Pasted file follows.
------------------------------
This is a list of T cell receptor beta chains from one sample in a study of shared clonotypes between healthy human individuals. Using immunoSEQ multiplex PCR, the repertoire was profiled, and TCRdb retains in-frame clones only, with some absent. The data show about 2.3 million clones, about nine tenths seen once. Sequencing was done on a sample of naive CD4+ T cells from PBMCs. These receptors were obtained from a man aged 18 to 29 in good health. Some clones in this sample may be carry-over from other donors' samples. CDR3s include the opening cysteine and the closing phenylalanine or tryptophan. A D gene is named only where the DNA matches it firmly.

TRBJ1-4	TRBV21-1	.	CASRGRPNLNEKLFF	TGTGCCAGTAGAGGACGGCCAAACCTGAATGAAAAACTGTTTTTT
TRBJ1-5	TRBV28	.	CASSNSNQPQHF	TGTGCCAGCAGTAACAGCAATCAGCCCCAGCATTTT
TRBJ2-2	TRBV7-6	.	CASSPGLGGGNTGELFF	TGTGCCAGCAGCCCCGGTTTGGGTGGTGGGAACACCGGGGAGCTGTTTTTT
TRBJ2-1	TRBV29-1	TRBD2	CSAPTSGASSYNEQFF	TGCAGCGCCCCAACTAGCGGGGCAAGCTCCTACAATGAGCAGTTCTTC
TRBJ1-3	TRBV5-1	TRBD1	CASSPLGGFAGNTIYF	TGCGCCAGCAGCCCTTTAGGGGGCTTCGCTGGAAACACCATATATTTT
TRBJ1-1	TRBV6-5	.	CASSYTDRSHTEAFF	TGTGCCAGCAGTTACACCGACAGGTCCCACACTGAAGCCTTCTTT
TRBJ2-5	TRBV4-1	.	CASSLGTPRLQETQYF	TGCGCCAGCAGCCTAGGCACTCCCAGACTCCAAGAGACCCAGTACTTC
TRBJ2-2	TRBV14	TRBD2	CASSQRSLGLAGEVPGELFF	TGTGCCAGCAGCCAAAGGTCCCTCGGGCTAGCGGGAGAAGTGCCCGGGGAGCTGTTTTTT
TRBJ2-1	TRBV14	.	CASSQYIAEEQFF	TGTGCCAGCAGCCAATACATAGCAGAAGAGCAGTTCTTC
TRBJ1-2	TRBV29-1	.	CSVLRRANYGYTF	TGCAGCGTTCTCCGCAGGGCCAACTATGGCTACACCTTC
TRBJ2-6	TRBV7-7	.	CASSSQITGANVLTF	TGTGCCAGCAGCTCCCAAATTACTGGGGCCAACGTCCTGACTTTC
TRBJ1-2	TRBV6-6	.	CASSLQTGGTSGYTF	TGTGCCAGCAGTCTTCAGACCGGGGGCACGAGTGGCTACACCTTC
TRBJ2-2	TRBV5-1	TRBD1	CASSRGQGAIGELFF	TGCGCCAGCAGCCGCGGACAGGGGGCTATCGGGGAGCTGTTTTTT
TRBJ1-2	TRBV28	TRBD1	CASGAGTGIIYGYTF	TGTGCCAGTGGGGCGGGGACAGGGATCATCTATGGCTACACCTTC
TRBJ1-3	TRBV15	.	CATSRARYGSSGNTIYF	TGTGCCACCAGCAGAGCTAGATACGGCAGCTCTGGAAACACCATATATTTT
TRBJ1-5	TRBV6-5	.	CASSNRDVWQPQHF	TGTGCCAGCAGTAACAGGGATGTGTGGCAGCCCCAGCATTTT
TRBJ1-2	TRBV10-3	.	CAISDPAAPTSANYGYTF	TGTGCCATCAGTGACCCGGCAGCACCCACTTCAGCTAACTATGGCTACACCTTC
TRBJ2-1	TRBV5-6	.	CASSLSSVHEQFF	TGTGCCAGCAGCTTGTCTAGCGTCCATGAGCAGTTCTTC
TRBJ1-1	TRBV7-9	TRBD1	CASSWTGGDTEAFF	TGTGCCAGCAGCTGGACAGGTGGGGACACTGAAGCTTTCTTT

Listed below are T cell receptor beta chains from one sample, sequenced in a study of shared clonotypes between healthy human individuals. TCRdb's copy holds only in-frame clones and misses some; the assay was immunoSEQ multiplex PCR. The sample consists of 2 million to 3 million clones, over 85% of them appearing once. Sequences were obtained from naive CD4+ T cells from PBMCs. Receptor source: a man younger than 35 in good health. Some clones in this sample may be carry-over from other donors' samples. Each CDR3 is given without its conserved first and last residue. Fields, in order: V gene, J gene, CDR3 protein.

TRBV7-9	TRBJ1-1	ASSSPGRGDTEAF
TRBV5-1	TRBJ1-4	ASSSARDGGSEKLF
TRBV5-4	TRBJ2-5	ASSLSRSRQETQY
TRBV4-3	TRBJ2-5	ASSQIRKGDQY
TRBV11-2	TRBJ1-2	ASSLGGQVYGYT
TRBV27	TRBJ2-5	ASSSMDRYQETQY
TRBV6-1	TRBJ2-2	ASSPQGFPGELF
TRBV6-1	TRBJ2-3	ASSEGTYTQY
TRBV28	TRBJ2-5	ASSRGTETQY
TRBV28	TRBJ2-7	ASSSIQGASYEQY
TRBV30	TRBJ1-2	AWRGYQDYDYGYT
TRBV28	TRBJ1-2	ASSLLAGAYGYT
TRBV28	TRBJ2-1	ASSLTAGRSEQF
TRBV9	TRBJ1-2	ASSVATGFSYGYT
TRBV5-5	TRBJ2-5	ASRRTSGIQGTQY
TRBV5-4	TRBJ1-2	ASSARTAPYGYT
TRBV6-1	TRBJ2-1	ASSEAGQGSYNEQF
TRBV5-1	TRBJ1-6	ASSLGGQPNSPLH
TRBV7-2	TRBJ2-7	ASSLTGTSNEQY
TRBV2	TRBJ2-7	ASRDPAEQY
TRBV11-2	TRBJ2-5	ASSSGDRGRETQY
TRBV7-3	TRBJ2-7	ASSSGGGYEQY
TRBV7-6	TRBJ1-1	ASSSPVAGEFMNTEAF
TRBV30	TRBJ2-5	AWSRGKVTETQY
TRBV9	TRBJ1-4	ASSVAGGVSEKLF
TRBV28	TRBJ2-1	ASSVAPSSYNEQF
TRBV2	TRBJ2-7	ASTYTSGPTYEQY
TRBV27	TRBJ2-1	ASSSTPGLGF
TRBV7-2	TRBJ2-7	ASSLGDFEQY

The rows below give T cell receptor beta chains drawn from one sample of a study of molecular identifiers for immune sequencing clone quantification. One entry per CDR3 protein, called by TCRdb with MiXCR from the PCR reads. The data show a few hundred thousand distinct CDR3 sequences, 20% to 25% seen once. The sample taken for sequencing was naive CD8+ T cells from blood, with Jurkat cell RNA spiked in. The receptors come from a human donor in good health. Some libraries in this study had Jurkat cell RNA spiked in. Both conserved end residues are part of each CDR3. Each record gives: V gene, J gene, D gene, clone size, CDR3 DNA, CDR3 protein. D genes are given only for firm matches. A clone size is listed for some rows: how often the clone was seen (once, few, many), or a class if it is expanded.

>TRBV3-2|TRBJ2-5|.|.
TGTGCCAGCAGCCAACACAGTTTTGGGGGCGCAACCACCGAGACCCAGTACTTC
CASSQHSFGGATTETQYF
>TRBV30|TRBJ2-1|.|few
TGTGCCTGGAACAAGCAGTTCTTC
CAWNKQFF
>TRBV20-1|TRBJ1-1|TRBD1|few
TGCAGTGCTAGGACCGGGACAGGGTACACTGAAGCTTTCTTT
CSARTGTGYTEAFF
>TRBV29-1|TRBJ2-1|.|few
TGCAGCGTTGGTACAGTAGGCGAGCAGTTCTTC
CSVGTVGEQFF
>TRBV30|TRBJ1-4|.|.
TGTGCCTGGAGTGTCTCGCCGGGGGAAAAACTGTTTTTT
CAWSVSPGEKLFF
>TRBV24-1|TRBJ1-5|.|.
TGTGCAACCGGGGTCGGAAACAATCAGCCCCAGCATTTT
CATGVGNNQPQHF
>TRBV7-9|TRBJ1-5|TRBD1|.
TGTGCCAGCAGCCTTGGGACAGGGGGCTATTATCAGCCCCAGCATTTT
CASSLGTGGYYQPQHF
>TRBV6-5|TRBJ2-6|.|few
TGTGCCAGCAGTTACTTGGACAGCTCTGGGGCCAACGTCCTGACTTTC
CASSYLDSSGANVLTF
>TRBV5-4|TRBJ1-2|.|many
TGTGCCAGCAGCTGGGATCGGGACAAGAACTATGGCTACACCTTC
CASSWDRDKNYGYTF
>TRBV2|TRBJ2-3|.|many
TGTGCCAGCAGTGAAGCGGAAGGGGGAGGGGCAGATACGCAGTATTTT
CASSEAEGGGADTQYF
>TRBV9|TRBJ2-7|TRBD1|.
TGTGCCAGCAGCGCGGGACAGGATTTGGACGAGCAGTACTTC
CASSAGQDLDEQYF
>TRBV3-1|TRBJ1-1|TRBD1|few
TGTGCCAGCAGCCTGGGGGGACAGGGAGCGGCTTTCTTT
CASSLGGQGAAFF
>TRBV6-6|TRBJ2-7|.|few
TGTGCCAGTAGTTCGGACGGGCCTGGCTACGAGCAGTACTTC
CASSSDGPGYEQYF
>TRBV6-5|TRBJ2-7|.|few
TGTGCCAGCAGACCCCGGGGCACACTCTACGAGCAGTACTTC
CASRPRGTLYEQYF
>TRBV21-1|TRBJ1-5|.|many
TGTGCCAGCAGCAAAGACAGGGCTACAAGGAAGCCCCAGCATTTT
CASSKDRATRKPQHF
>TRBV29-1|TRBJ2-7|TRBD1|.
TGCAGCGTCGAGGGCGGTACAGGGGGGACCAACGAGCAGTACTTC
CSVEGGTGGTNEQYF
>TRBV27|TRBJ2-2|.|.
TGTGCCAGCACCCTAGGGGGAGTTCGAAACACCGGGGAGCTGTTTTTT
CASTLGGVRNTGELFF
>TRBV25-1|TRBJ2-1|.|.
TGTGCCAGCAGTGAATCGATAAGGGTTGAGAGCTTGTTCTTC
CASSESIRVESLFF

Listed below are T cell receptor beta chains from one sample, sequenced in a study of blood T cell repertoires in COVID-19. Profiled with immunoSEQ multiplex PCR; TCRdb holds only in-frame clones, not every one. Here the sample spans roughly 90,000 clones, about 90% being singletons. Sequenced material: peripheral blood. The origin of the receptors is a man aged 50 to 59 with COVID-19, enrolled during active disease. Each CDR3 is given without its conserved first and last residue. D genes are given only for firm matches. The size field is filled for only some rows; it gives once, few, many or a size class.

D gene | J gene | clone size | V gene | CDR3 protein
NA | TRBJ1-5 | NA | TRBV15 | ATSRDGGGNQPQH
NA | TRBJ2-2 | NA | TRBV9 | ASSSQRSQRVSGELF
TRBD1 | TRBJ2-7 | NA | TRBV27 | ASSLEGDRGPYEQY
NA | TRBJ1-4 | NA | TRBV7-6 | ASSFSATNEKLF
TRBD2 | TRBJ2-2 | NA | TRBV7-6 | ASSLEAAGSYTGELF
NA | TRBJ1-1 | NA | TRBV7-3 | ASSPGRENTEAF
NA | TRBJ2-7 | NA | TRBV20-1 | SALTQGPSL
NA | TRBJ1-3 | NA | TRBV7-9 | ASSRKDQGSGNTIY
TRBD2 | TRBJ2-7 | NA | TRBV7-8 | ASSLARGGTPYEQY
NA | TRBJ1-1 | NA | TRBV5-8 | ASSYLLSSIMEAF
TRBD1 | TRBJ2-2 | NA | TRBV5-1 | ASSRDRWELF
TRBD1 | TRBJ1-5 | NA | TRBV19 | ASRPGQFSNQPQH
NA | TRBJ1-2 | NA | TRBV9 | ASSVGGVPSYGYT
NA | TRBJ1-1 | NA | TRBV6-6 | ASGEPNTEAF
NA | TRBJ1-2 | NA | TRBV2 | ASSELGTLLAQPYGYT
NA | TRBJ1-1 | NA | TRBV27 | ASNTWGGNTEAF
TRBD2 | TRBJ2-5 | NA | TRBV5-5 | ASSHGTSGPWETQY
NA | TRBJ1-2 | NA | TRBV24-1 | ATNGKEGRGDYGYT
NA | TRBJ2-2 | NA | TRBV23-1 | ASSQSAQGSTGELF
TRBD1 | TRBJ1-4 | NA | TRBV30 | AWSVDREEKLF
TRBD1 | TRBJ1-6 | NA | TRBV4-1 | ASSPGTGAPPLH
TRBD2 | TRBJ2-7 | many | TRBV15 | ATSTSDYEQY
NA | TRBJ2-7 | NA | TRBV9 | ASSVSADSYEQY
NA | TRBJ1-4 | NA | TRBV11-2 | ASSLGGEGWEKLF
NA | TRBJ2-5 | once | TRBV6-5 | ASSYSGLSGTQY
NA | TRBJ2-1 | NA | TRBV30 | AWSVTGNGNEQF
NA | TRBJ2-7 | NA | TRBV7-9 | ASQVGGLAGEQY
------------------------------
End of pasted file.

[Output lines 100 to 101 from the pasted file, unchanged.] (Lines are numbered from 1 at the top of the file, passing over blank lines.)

>TRBV27|TRBJ2-2|.|.
TGTGCCAGCACCCTAGGGGGAGTTCGAAACACCGGGGAGCTGTTTTTT